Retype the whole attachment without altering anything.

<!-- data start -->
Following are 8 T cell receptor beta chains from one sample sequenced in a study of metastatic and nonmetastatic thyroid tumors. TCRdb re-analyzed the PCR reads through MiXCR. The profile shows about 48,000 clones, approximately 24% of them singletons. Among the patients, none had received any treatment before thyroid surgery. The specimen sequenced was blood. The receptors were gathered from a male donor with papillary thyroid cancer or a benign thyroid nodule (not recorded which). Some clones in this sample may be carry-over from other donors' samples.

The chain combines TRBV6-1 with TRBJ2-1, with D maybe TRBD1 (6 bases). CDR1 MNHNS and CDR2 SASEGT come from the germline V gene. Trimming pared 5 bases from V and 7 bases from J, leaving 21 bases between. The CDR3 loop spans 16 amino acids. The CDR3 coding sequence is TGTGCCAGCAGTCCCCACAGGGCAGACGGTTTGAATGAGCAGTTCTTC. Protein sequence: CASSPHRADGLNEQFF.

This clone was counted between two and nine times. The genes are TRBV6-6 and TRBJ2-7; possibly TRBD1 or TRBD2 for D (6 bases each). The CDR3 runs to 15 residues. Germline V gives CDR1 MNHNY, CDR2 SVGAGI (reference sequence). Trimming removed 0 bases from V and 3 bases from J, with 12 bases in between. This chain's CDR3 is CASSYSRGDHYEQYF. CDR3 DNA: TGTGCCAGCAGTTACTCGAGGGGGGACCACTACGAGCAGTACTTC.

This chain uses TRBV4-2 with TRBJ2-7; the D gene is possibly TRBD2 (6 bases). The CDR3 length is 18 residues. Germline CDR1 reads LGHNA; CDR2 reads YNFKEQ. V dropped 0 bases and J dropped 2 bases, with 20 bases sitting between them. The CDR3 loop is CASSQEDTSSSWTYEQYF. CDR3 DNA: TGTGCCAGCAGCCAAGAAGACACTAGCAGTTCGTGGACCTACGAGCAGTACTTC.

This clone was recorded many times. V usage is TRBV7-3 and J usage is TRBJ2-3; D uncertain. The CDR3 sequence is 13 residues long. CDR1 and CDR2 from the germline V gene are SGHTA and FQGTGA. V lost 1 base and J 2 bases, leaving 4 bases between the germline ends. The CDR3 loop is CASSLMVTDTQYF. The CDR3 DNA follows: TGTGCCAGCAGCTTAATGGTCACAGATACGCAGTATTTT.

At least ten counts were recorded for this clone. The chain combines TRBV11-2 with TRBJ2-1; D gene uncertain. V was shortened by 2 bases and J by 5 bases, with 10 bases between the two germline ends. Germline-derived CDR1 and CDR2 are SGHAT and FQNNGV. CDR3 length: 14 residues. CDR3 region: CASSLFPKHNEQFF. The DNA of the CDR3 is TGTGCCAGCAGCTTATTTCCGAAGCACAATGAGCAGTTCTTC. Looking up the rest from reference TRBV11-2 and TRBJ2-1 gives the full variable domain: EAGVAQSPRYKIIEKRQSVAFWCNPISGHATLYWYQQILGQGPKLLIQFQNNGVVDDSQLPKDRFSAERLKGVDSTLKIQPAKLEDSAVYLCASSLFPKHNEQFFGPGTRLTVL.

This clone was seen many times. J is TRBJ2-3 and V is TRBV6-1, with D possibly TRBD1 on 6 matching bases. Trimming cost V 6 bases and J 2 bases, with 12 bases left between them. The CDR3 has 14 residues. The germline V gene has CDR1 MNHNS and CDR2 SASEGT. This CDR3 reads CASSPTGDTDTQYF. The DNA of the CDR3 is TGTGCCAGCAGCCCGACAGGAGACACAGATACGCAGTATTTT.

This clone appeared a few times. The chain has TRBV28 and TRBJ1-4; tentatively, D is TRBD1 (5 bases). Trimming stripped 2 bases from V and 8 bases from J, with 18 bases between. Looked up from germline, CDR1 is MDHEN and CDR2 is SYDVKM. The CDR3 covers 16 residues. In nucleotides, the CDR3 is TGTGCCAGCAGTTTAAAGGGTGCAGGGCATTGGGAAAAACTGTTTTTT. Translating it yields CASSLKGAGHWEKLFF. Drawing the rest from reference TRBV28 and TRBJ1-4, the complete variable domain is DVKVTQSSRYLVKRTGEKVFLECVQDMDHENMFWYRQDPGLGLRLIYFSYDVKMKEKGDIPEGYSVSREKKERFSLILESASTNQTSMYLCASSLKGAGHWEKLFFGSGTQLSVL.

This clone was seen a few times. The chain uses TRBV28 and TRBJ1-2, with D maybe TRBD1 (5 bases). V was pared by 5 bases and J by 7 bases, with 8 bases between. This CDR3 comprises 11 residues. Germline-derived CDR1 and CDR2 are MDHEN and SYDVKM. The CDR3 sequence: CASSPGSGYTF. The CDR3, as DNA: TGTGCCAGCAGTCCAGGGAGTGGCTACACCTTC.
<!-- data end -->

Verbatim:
Following are 8 T cell receptor beta chains from one sample sequenced in a study of metastatic and nonmetastatic thyroid tumors. TCRdb re-analyzed the PCR reads through MiXCR. The profile shows about 48,000 clones, approximately 24% of them singletons. Among the patients, none had received any treatment before thyroid surgery. The specimen sequenced was blood. The receptors were gathered from a male donor with papillary thyroid cancer or a benign thyroid nodule (not recorded which). Some clones in this sample may be carry-over from other donors' samples.

The chain combines TRBV6-1 with TRBJ2-1, with D maybe TRBD1 (6 bases). CDR1 MNHNS and CDR2 SASEGT come from the germline V gene. Trimming pared 5 bases from V and 7 bases from J, leaving 21 bases between. The CDR3 loop spans 16 amino acids. The CDR3 coding sequence is TGTGCCAGCAGTCCCCACAGGGCAGACGGTTTGAATGAGCAGTTCTTC. Protein sequence: CASSPHRADGLNEQFF.

This clone was counted between two and nine times. The genes are TRBV6-6 and TRBJ2-7; possibly TRBD1 or TRBD2 for D (6 bases each). The CDR3 runs to 15 residues. Germline V gives CDR1 MNHNY, CDR2 SVGAGI (reference sequence). Trimming removed 0 bases from V and 3 bases from J, with 12 bases in between. This chain's CDR3 is CASSYSRGDHYEQYF. CDR3 DNA: TGTGCCAGCAGTTACTCGAGGGGGGACCACTACGAGCAGTACTTC.

This chain uses TRBV4-2 with TRBJ2-7; the D gene is possibly TRBD2 (6 bases). The CDR3 length is 18 residues. Germline CDR1 reads LGHNA; CDR2 reads YNFKEQ. V dropped 0 bases and J dropped 2 bases, with 20 bases sitting between them. The CDR3 loop is CASSQEDTSSSWTYEQYF. CDR3 DNA: TGTGCCAGCAGCCAAGAAGACACTAGCAGTTCGTGGACCTACGAGCAGTACTTC.

This clone was recorded many times. V usage is TRBV7-3 and J usage is TRBJ2-3; D uncertain. The CDR3 sequence is 13 residues long. CDR1 and CDR2 from the germline V gene are SGHTA and FQGTGA. V lost 1 base and J 2 bases, leaving 4 bases between the germline ends. The CDR3 loop is CASSLMVTDTQYF. The CDR3 DNA follows: TGTGCCAGCAGCTTAATGGTCACAGATACGCAGTATTTT.

At least ten counts were recorded for this clone. The chain combines TRBV11-2 with TRBJ2-1; D gene uncertain. V was shortened by 2 bases and J by 5 bases, with 10 bases between the two germline ends. Germline-derived CDR1 and CDR2 are SGHAT and FQNNGV. CDR3 length: 14 residues. CDR3 region: CASSLFPKHNEQFF. The DNA of the CDR3 is TGTGCCAGCAGCTTATTTCCGAAGCACAATGAGCAGTTCTTC. Looking up the rest from reference TRBV11-2 and TRBJ2-1 gives the full variable domain: EAGVAQSPRYKIIEKRQSVAFWCNPISGHATLYWYQQILGQGPKLLIQFQNNGVVDDSQLPKDRFSAERLKGVDSTLKIQPAKLEDSAVYLCASSLFPKHNEQFFGPGTRLTVL.

This clone was seen many times. J is TRBJ2-3 and V is TRBV6-1, with D possibly TRBD1 on 6 matching bases. Trimming cost V 6 bases and J 2 bases, with 12 bases left between them. The CDR3 has 14 residues. The germline V gene has CDR1 MNHNS and CDR2 SASEGT. This CDR3 reads CASSPTGDTDTQYF. The DNA of the CDR3 is TGTGCCAGCAGCCCGACAGGAGACACAGATACGCAGTATTTT.

This clone appeared a few times. The chain has TRBV28 and TRBJ1-4; tentatively, D is TRBD1 (5 bases). Trimming stripped 2 bases from V and 8 bases from J, with 18 bases between. Looked up from germline, CDR1 is MDHEN and CDR2 is SYDVKM. The CDR3 covers 16 residues. In nucleotides, the CDR3 is TGTGCCAGCAGTTTAAAGGGTGCAGGGCATTGGGAAAAACTGTTTTTT. Translating it yields CASSLKGAGHWEKLFF. Drawing the rest from reference TRBV28 and TRBJ1-4, the complete variable domain is DVKVTQSSRYLVKRTGEKVFLECVQDMDHENMFWYRQDPGLGLRLIYFSYDVKMKEKGDIPEGYSVSREKKERFSLILESASTNQTSMYLCASSLKGAGHWEKLFFGSGTQLSVL.

This clone was seen a few times. The chain uses TRBV28 and TRBJ1-2, with D maybe TRBD1 (5 bases). V was pared by 5 bases and J by 7 bases, with 8 bases between. This CDR3 comprises 11 residues. Germline-derived CDR1 and CDR2 are MDHEN and SYDVKM. The CDR3 sequence: CASSPGSGYTF. The CDR3, as DNA: TGTGCCAGCAGTCCAGGGAGTGGCTACACCTTC.